In this era of globalization, Corporate Social Responsibility (CSR) has managed to integrate itself into the corporate culture and has evolved as an integral aspect of corporate performance reviews. It is a voluntary concept to be adopted by organizations. It integrates the social and environmental dimensions of a business in its operational activities. CSR and stakeholder theory both highlight the significance of conducting business operations by taking into consideration the larger societal benefits.
The scope of CSR has now evolved to become a more inclusive concept involving various stakeholders, and ensuring that businesses are operating in an ethical and sustainable manner (Tsutsui & Lim, 2015). With customers becoming more socially and environmentally aware, companies increasingly getting more customer-centric. A key tool towards superior customer service is to integrate CSR in bringing about radical changes and benefits to the company; and the overall socio-environmental arena (Carey, 2019).
While implementing CSR as a part of their corporate culture, organizations face many challenges. Three key challenges faced by organizations have been discussed here, which necessitate the need for applying stakeholder theory in implementing CSR successfully.
Aligning business goals with employees’ goals
Firstly, the foremost challenge for organizations is to conduct normal business operations while making its workforce aware of their responsibilities towards the fulfilment of social and environmental concerns.
Maintaining clear communication about the scope of CSR
Secondly, due to instances of inadequate communication between an organization and the community, issues arise which hamper the conduct of CSR activities in a proper manner (Aseghehey, 2018). There is also a lack of proper awareness and consensus of the CSR activities and the related long-term use amongst the various stakeholders, including employees, shareholders, community, customers, etc. This leads to slowing down the various initiatives and duplication in work done by corporates adding to confusion (Księżak, 2016).
Maintaining transparency in the conduct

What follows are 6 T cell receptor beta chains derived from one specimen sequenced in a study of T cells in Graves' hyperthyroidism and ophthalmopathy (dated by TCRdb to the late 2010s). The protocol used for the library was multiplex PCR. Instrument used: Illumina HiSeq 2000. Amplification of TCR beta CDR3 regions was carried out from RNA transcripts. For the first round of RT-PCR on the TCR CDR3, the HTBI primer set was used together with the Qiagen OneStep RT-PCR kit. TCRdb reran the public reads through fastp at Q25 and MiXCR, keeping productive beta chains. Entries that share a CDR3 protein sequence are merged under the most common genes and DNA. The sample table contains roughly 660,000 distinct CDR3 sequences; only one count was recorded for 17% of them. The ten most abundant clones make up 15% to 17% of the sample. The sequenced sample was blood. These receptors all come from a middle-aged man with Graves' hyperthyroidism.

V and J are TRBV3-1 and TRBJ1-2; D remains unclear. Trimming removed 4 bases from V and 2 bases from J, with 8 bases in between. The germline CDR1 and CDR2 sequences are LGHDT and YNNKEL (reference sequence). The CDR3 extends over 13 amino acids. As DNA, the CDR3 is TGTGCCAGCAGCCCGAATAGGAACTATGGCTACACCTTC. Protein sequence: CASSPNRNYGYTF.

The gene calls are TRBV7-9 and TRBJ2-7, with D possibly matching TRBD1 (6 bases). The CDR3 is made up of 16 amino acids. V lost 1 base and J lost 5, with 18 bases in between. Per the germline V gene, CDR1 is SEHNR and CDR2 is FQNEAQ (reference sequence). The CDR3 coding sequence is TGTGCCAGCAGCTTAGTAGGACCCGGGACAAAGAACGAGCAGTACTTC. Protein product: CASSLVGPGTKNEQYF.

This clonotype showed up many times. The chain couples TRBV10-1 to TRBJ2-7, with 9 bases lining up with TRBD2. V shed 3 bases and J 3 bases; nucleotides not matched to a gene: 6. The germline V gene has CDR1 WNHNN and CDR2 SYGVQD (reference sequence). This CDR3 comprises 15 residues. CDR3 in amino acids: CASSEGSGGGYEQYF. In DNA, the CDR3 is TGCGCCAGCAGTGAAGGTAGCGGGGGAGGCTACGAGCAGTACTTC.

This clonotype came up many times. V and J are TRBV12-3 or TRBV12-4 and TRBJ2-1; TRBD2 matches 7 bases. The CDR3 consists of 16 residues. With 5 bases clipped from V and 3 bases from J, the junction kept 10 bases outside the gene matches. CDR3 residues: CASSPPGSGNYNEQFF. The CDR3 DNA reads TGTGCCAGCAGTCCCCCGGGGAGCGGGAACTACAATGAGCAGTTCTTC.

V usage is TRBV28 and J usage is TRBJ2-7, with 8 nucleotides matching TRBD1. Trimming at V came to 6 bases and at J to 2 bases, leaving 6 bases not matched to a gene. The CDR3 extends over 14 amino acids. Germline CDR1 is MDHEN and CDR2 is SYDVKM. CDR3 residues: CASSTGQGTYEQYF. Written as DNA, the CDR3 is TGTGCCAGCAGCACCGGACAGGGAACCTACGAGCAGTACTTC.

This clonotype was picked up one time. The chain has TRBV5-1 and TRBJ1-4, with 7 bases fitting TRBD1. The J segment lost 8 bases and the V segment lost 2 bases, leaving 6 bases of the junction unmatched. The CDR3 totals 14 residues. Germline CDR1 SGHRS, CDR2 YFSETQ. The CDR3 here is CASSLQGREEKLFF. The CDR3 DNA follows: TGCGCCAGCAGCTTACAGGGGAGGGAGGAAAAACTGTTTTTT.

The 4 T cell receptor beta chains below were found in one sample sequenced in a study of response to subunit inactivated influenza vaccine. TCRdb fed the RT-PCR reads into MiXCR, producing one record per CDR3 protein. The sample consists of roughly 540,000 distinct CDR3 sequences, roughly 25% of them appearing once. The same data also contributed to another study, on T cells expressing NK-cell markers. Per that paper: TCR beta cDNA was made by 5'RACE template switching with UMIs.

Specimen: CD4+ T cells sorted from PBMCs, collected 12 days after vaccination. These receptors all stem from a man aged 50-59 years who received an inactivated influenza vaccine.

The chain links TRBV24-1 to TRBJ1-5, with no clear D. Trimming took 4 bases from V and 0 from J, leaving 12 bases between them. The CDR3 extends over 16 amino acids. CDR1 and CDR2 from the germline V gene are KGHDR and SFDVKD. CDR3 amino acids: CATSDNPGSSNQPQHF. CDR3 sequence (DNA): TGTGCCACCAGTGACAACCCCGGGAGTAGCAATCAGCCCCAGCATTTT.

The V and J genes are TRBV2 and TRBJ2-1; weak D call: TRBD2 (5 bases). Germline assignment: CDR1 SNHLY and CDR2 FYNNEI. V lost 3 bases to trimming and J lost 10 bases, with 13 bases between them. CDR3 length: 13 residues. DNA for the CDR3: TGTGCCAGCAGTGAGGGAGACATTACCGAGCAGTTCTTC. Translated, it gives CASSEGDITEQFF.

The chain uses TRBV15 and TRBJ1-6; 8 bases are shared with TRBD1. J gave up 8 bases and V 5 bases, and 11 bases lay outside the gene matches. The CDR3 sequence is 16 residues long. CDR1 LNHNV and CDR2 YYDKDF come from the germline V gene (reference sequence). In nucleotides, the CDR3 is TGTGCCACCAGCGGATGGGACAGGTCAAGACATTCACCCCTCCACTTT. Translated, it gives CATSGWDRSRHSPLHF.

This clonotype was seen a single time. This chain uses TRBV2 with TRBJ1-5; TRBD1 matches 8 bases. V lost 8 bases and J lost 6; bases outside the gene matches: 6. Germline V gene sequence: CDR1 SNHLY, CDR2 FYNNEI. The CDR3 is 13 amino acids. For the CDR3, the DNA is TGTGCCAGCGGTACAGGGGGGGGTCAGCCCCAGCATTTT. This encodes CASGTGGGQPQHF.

Thirdly, the lack of transparency in matters of disclosure of various initiatives to be undertaken by the company under its CSR initiatives impacts trust between companies and their stakeholders. These issues can be mitigated by considering the stakeholder theory of CSR (Harrison, et al., 2019). This helps the leadership to come to a consensus on the desired CSR actions considering the interests of all the stakeholders.
The stakeholder theory approach to CSR
Stakeholder theory is a concept that emphasizes the interrelationship between a business and its various stakeholders, including investors, customers, employees, suppliers, etc as shown in the figure below (Jansson, 2005).
The stakeholder theory stresses the fact that an organization should create value for its various stakeholders who are affected by its business actions and decisions, and not only its shareholders. The theory talks about the necessity of managers to be held liable to the various stakeholders for safeguarding stakeholder interests. It works from the point of three perspectives for a business:
- stakeholders who have an impact on the business operations of the firm
- how such interconnections have an impact on key stakeholders and the organisation; and
- how the viewpoints of key stakeholders have an impact on the success of the firm’s strategic measures (Bonnafous-Boucher & Rendtorff, 2016).
Businesses should hence plan strategies to deal with key stakeholders in an appropriate manner to improve efficiency and effectiveness in carrying out business operations successfully over the long term.
The interrelationship between stakeholder theory and CSR